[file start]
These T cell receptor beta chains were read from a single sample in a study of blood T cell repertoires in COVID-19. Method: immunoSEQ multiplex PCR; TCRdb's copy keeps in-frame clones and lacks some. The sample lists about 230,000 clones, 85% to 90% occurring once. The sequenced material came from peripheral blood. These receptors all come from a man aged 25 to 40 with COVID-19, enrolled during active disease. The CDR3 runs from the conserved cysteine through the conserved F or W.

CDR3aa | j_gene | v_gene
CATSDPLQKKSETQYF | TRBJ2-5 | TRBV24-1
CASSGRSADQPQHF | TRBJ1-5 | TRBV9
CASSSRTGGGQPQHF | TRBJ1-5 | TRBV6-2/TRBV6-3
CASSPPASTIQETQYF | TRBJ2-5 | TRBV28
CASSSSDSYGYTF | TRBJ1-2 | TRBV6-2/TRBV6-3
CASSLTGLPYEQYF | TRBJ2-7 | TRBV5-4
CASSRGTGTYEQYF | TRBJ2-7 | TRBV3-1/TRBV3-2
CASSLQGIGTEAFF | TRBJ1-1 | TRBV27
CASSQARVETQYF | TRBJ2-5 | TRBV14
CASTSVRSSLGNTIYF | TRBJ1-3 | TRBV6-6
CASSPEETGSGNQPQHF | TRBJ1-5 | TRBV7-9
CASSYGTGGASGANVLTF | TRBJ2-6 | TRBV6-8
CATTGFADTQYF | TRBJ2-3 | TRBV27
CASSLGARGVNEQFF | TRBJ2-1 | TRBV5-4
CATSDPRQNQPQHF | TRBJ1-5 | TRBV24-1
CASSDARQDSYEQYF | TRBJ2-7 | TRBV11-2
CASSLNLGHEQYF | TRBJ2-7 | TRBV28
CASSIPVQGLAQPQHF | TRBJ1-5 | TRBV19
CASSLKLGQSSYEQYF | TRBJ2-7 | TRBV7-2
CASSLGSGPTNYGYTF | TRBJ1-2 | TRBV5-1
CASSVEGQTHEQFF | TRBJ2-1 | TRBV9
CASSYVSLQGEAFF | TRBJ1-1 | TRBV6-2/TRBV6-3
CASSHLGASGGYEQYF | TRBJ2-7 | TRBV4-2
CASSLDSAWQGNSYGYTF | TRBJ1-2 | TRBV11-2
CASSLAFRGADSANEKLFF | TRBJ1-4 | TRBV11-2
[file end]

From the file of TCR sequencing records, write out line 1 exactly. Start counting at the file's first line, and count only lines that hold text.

These T cell receptor beta chains were read from a single sample in a study of blood T cell repertoires in COVID-19. Method: immunoSEQ multiplex PCR; TCRdb's copy keeps in-frame clones and lacks some. The sample lists about 230,000 clones, 85% to 90% occurring once. The sequenced material came from peripheral blood. These receptors all come from a man aged 25 to 40 with COVID-19, enrolled during active disease. The CDR3 runs from the conserved cysteine through the conserved F or W.